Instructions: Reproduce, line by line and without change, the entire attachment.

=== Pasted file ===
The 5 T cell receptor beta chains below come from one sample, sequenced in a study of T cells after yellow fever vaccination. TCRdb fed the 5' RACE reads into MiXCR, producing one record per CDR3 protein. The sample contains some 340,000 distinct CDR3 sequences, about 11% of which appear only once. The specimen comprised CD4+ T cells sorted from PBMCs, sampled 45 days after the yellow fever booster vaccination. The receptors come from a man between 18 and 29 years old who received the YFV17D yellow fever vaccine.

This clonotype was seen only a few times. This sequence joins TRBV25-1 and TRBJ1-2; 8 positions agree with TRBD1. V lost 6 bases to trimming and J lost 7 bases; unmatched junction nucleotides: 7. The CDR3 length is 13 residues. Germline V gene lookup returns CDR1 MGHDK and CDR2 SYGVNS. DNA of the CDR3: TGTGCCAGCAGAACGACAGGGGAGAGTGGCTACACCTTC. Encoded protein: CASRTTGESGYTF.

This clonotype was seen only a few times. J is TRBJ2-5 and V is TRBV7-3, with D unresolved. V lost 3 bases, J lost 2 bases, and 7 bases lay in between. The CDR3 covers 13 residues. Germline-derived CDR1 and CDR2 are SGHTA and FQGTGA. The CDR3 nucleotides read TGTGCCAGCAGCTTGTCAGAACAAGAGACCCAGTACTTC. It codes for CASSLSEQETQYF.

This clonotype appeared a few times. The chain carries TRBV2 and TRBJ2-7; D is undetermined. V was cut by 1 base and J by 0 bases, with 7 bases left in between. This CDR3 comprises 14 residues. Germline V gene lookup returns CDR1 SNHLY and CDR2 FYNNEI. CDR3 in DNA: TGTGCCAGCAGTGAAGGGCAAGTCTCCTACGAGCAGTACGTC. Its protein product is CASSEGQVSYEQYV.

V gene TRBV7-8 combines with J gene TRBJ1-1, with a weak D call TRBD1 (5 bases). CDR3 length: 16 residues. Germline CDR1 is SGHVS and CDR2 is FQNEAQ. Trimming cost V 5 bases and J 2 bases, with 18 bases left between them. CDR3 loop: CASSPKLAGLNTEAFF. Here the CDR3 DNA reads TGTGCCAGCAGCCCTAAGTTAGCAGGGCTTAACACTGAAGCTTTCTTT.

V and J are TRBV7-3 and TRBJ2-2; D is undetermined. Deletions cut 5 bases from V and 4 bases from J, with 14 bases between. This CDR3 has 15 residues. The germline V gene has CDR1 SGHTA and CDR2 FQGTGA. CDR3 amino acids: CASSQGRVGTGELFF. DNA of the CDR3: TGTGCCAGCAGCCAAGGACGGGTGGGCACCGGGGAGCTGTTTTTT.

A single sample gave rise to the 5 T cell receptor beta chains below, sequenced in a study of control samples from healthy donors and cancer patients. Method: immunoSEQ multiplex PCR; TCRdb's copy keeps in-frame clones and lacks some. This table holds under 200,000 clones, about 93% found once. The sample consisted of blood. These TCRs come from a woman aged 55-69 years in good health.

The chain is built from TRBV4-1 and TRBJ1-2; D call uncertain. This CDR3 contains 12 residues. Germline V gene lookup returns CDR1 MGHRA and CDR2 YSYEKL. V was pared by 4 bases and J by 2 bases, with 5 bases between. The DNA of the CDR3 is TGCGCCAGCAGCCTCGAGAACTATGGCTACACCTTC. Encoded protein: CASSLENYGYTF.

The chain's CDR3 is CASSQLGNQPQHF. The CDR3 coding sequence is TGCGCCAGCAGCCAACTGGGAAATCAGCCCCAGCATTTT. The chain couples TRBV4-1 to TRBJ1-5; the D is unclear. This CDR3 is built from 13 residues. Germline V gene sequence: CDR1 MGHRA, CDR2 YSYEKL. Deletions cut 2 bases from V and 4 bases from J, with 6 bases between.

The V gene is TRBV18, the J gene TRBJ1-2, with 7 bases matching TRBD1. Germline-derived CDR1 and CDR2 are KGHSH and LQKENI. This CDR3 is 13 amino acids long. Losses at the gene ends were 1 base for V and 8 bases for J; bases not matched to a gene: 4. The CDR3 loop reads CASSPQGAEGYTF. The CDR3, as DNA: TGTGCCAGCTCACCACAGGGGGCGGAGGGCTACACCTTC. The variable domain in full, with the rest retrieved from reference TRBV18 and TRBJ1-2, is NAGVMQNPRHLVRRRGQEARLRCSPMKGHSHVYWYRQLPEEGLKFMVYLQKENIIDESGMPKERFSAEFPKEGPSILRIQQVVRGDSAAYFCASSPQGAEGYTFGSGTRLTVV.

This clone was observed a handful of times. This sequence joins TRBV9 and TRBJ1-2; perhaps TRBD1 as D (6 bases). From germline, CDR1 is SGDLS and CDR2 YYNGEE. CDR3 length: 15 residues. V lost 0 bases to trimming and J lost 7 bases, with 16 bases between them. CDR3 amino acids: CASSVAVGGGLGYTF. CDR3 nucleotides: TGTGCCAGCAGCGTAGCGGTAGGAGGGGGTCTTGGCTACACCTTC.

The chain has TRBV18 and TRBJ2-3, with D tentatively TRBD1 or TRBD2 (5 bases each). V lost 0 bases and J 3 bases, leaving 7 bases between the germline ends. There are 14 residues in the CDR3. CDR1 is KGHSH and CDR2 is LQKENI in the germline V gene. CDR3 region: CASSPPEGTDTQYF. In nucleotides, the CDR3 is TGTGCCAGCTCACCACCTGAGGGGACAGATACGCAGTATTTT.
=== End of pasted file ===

The 5 T cell receptor beta chains below come from one sample, sequenced in a study of T cells after yellow fever vaccination. TCRdb fed the 5' RACE reads into MiXCR, producing one record per CDR3 protein. The sample contains some 340,000 distinct CDR3 sequences, about 11% of which appear only once. The specimen comprised CD4+ T cells sorted from PBMCs, sampled 45 days after the yellow fever booster vaccination. The receptors come from a man between 18 and 29 years old who received the YFV17D yellow fever vaccine.

This clonotype was seen only a few times. This sequence joins TRBV25-1 and TRBJ1-2; 8 positions agree with TRBD1. V lost 6 bases to trimming and J lost 7 bases; unmatched junction nucleotides: 7. The CDR3 length is 13 residues. Germline V gene lookup returns CDR1 MGHDK and CDR2 SYGVNS. DNA of the CDR3: TGTGCCAGCAGAACGACAGGGGAGAGTGGCTACACCTTC. Encoded protein: CASRTTGESGYTF.

This clonotype was seen only a few times. J is TRBJ2-5 and V is TRBV7-3, with D unresolved. V lost 3 bases, J lost 2 bases, and 7 bases lay in between. The CDR3 covers 13 residues. Germline-derived CDR1 and CDR2 are SGHTA and FQGTGA. The CDR3 nucleotides read TGTGCCAGCAGCTTGTCAGAACAAGAGACCCAGTACTTC. It codes for CASSLSEQETQYF.

This clonotype appeared a few times. The chain carries TRBV2 and TRBJ2-7; D is undetermined. V was cut by 1 base and J by 0 bases, with 7 bases left in between. This CDR3 comprises 14 residues. Germline V gene lookup returns CDR1 SNHLY and CDR2 FYNNEI. CDR3 in DNA: TGTGCCAGCAGTGAAGGGCAAGTCTCCTACGAGCAGTACGTC. Its protein product is CASSEGQVSYEQYV.

V gene TRBV7-8 combines with J gene TRBJ1-1, with a weak D call TRBD1 (5 bases). CDR3 length: 16 residues. Germline CDR1 is SGHVS and CDR2 is FQNEAQ. Trimming cost V 5 bases and J 2 bases, with 18 bases left between them. CDR3 loop: CASSPKLAGLNTEAFF. Here the CDR3 DNA reads TGTGCCAGCAGCCCTAAGTTAGCAGGGCTTAACACTGAAGCTTTCTTT.

V and J are TRBV7-3 and TRBJ2-2; D is undetermined. Deletions cut 5 bases from V and 4 bases from J, with 14 bases between. This CDR3 has 15 residues. The germline V gene has CDR1 SGHTA and CDR2 FQGTGA. CDR3 amino acids: CASSQGRVGTGELFF. DNA of the CDR3: TGTGCCAGCAGCCAAGGACGGGTGGGCACCGGGGAGCTGTTTTTT.

A single sample gave rise to the 5 T cell receptor beta chains below, sequenced in a study of control samples from healthy donors and cancer patients. Method: immunoSEQ multiplex PCR; TCRdb's copy keeps in-frame clones and lacks some. This table holds under 200,000 clones, about 93% found once. The sample consisted of blood. These TCRs come from a woman aged 55-69 years in good health.

The chain is built from TRBV4-1 and TRBJ1-2; D call uncertain. This CDR3 contains 12 residues. Germline V gene lookup returns CDR1 MGHRA and CDR2 YSYEKL. V was pared by 4 bases and J by 2 bases, with 5 bases between. The DNA of the CDR3 is TGCGCCAGCAGCCTCGAGAACTATGGCTACACCTTC. Encoded protein: CASSLENYGYTF.

The chain's CDR3 is CASSQLGNQPQHF. The CDR3 coding sequence is TGCGCCAGCAGCCAACTGGGAAATCAGCCCCAGCATTTT. The chain couples TRBV4-1 to TRBJ1-5; the D is unclear. This CDR3 is built from 13 residues. Germline V gene sequence: CDR1 MGHRA, CDR2 YSYEKL. Deletions cut 2 bases from V and 4 bases from J, with 6 bases between.

The V gene is TRBV18, the J gene TRBJ1-2, with 7 bases matching TRBD1. Germline-derived CDR1 and CDR2 are KGHSH and LQKENI. This CDR3 is 13 amino acids long. Losses at the gene ends were 1 base for V and 8 bases for J; bases not matched to a gene: 4. The CDR3 loop reads CASSPQGAEGYTF. The CDR3, as DNA: TGTGCCAGCTCACCACAGGGGGCGGAGGGCTACACCTTC. The variable domain in full, with the rest retrieved from reference TRBV18 and TRBJ1-2, is NAGVMQNPRHLVRRRGQEARLRCSPMKGHSHVYWYRQLPEEGLKFMVYLQKENIIDESGMPKERFSAEFPKEGPSILRIQQVVRGDSAAYFCASSPQGAEGYTFGSGTRLTVV.

This clone was observed a handful of times. This sequence joins TRBV9 and TRBJ1-2; perhaps TRBD1 as D (6 bases). From germline, CDR1 is SGDLS and CDR2 YYNGEE. CDR3 length: 15 residues. V lost 0 bases to trimming and J lost 7 bases, with 16 bases between them. CDR3 amino acids: CASSVAVGGGLGYTF. CDR3 nucleotides: TGTGCCAGCAGCGTAGCGGTAGGAGGGGGTCTTGGCTACACCTTC.

The chain has TRBV18 and TRBJ2-3, with D tentatively TRBD1 or TRBD2 (5 bases each). V lost 0 bases and J 3 bases, leaving 7 bases between the germline ends. There are 14 residues in the CDR3. CDR1 is KGHSH and CDR2 is LQKENI in the germline V gene. CDR3 region: CASSPPEGTDTQYF. In nucleotides, the CDR3 is TGTGCCAGCTCACCACCTGAGGGGACAGATACGCAGTATTTT.